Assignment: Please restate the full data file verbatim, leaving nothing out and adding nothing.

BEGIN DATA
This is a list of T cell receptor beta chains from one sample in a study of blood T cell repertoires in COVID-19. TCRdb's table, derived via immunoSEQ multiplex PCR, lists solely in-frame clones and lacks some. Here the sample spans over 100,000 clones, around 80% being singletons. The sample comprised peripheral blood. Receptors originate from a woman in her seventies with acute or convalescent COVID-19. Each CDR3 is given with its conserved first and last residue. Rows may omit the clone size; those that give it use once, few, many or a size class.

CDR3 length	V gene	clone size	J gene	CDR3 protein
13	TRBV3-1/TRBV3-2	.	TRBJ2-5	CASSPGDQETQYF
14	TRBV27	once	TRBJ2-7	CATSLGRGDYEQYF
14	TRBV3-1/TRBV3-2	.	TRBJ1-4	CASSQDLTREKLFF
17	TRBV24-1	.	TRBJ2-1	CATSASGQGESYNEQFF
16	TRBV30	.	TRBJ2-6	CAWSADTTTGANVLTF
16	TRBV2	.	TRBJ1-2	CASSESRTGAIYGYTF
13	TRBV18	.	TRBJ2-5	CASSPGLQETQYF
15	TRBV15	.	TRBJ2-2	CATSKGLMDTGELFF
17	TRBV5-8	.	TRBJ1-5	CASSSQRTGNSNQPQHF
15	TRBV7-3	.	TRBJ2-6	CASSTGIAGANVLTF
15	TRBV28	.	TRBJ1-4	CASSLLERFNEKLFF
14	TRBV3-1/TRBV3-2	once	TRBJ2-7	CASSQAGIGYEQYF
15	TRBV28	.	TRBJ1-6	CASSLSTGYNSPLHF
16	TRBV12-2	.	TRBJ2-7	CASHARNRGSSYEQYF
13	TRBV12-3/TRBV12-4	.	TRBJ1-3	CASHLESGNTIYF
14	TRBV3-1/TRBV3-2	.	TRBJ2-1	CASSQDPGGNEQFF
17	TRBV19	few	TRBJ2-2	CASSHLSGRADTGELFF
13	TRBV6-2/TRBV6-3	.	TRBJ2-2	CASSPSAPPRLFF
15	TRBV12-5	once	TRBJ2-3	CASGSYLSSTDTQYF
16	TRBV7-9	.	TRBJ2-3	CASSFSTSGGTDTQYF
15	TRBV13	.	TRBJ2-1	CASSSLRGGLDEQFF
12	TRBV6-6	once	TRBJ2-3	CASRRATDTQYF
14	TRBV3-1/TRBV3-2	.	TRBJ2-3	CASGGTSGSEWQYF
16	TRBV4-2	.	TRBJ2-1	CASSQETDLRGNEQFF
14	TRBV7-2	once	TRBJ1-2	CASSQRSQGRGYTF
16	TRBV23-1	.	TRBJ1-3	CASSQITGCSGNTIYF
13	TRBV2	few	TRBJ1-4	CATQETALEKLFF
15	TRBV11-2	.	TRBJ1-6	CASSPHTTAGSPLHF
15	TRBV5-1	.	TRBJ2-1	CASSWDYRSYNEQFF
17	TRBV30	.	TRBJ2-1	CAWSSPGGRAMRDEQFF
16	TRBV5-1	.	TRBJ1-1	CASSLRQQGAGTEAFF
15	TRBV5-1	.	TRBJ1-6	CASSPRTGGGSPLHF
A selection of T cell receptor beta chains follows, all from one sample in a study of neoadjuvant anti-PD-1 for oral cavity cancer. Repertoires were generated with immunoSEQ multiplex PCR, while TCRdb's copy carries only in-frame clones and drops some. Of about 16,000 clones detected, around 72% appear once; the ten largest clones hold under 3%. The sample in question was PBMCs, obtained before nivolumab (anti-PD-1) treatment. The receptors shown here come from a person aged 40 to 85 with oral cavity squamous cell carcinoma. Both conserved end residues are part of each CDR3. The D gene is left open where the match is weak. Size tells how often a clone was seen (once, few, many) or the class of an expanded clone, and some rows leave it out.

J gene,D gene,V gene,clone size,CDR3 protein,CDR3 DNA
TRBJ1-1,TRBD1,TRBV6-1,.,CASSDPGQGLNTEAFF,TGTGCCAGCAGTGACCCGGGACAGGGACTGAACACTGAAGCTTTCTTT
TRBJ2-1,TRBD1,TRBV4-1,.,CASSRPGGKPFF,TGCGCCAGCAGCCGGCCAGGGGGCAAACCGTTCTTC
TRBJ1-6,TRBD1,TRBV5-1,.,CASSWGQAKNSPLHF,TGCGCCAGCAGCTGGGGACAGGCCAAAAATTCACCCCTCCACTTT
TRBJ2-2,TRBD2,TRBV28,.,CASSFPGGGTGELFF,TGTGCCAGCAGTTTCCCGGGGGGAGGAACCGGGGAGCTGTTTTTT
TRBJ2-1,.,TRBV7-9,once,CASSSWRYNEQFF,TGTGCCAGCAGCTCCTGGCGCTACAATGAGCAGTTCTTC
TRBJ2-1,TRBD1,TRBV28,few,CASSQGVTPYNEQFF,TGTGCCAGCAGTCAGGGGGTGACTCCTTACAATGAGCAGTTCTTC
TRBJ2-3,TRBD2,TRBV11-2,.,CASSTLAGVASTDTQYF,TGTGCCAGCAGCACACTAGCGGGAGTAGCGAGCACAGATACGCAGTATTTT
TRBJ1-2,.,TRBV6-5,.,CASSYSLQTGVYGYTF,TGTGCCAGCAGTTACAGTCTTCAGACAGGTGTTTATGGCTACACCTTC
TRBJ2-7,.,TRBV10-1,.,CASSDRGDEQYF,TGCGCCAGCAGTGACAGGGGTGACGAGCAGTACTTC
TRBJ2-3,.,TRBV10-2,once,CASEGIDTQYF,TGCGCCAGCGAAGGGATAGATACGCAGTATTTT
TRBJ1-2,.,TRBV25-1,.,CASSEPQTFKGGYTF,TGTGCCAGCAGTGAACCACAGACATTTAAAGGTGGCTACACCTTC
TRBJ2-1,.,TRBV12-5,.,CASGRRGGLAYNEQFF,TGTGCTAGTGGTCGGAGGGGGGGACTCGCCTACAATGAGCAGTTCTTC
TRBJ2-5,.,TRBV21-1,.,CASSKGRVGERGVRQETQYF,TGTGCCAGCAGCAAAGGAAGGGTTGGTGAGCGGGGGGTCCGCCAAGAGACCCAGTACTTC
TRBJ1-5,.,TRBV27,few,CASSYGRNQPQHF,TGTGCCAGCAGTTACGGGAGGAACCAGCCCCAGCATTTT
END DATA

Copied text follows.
This is a list of T cell receptor beta chains from one sample in a study of blood T cell repertoires in COVID-19. TCRdb's table, derived via immunoSEQ multiplex PCR, lists solely in-frame clones and lacks some. Here the sample spans over 100,000 clones, around 80% being singletons. The sample comprised peripheral blood. Receptors originate from a woman in her seventies with acute or convalescent COVID-19. Each CDR3 is given with its conserved first and last residue. Rows may omit the clone size; those that give it use once, few, many or a size class.

CDR3 length	V gene	clone size	J gene	CDR3 protein
13	TRBV3-1/TRBV3-2	.	TRBJ2-5	CASSPGDQETQYF
14	TRBV27	once	TRBJ2-7	CATSLGRGDYEQYF
14	TRBV3-1/TRBV3-2	.	TRBJ1-4	CASSQDLTREKLFF
17	TRBV24-1	.	TRBJ2-1	CATSASGQGESYNEQFF
16	TRBV30	.	TRBJ2-6	CAWSADTTTGANVLTF
16	TRBV2	.	TRBJ1-2	CASSESRTGAIYGYTF
13	TRBV18	.	TRBJ2-5	CASSPGLQETQYF
15	TRBV15	.	TRBJ2-2	CATSKGLMDTGELFF
17	TRBV5-8	.	TRBJ1-5	CASSSQRTGNSNQPQHF
15	TRBV7-3	.	TRBJ2-6	CASSTGIAGANVLTF
15	TRBV28	.	TRBJ1-4	CASSLLERFNEKLFF
14	TRBV3-1/TRBV3-2	once	TRBJ2-7	CASSQAGIGYEQYF
15	TRBV28	.	TRBJ1-6	CASSLSTGYNSPLHF
16	TRBV12-2	.	TRBJ2-7	CASHARNRGSSYEQYF
13	TRBV12-3/TRBV12-4	.	TRBJ1-3	CASHLESGNTIYF
14	TRBV3-1/TRBV3-2	.	TRBJ2-1	CASSQDPGGNEQFF
17	TRBV19	few	TRBJ2-2	CASSHLSGRADTGELFF
13	TRBV6-2/TRBV6-3	.	TRBJ2-2	CASSPSAPPRLFF
15	TRBV12-5	once	TRBJ2-3	CASGSYLSSTDTQYF
16	TRBV7-9	.	TRBJ2-3	CASSFSTSGGTDTQYF
15	TRBV13	.	TRBJ2-1	CASSSLRGGLDEQFF
12	TRBV6-6	once	TRBJ2-3	CASRRATDTQYF
14	TRBV3-1/TRBV3-2	.	TRBJ2-3	CASGGTSGSEWQYF
16	TRBV4-2	.	TRBJ2-1	CASSQETDLRGNEQFF
14	TRBV7-2	once	TRBJ1-2	CASSQRSQGRGYTF
16	TRBV23-1	.	TRBJ1-3	CASSQITGCSGNTIYF
13	TRBV2	few	TRBJ1-4	CATQETALEKLFF
15	TRBV11-2	.	TRBJ1-6	CASSPHTTAGSPLHF
15	TRBV5-1	.	TRBJ2-1	CASSWDYRSYNEQFF
17	TRBV30	.	TRBJ2-1	CAWSSPGGRAMRDEQFF
16	TRBV5-1	.	TRBJ1-1	CASSLRQQGAGTEAFF
15	TRBV5-1	.	TRBJ1-6	CASSPRTGGGSPLHF
A selection of T cell receptor beta chains follows, all from one sample in a study of neoadjuvant anti-PD-1 for oral cavity cancer. Repertoires were generated with immunoSEQ multiplex PCR, while TCRdb's copy carries only in-frame clones and drops some. Of about 16,000 clones detected, around 72% appear once; the ten largest clones hold under 3%. The sample in question was PBMCs, obtained before nivolumab (anti-PD-1) treatment. The receptors shown here come from a person aged 40 to 85 with oral cavity squamous cell carcinoma. Both conserved end residues are part of each CDR3. The D gene is left open where the match is weak. Size tells how often a clone was seen (once, few, many) or the class of an expanded clone, and some rows leave it out.

J gene,D gene,V gene,clone size,CDR3 protein,CDR3 DNA
TRBJ1-1,TRBD1,TRBV6-1,.,CASSDPGQGLNTEAFF,TGTGCCAGCAGTGACCCGGGACAGGGACTGAACACTGAAGCTTTCTTT
TRBJ2-1,TRBD1,TRBV4-1,.,CASSRPGGKPFF,TGCGCCAGCAGCCGGCCAGGGGGCAAACCGTTCTTC
TRBJ1-6,TRBD1,TRBV5-1,.,CASSWGQAKNSPLHF,TGCGCCAGCAGCTGGGGACAGGCCAAAAATTCACCCCTCCACTTT
TRBJ2-2,TRBD2,TRBV28,.,CASSFPGGGTGELFF,TGTGCCAGCAGTTTCCCGGGGGGAGGAACCGGGGAGCTGTTTTTT
TRBJ2-1,.,TRBV7-9,once,CASSSWRYNEQFF,TGTGCCAGCAGCTCCTGGCGCTACAATGAGCAGTTCTTC
TRBJ2-1,TRBD1,TRBV28,few,CASSQGVTPYNEQFF,TGTGCCAGCAGTCAGGGGGTGACTCCTTACAATGAGCAGTTCTTC
TRBJ2-3,TRBD2,TRBV11-2,.,CASSTLAGVASTDTQYF,TGTGCCAGCAGCACACTAGCGGGAGTAGCGAGCACAGATACGCAGTATTTT
TRBJ1-2,.,TRBV6-5,.,CASSYSLQTGVYGYTF,TGTGCCAGCAGTTACAGTCTTCAGACAGGTGTTTATGGCTACACCTTC
TRBJ2-7,.,TRBV10-1,.,CASSDRGDEQYF,TGCGCCAGCAGTGACAGGGGTGACGAGCAGTACTTC
TRBJ2-3,.,TRBV10-2,once,CASEGIDTQYF,TGCGCCAGCGAAGGGATAGATACGCAGTATTTT
TRBJ1-2,.,TRBV25-1,.,CASSEPQTFKGGYTF,TGTGCCAGCAGTGAACCACAGACATTTAAAGGTGGCTACACCTTC
TRBJ2-1,.,TRBV12-5,.,CASGRRGGLAYNEQFF,TGTGCTAGTGGTCGGAGGGGGGGACTCGCCTACAATGAGCAGTTCTTC
TRBJ2-5,.,TRBV21-1,.,CASSKGRVGERGVRQETQYF,TGTGCCAGCAGCAAAGGAAGGGTTGGTGAGCGGGGGGTCCGCCAAGAGACCCAGTACTTC
TRBJ1-5,.,TRBV27,few,CASSYGRNQPQHF,TGTGCCAGCAGTTACGGGAGGAACCAGCCCCAGCATTTT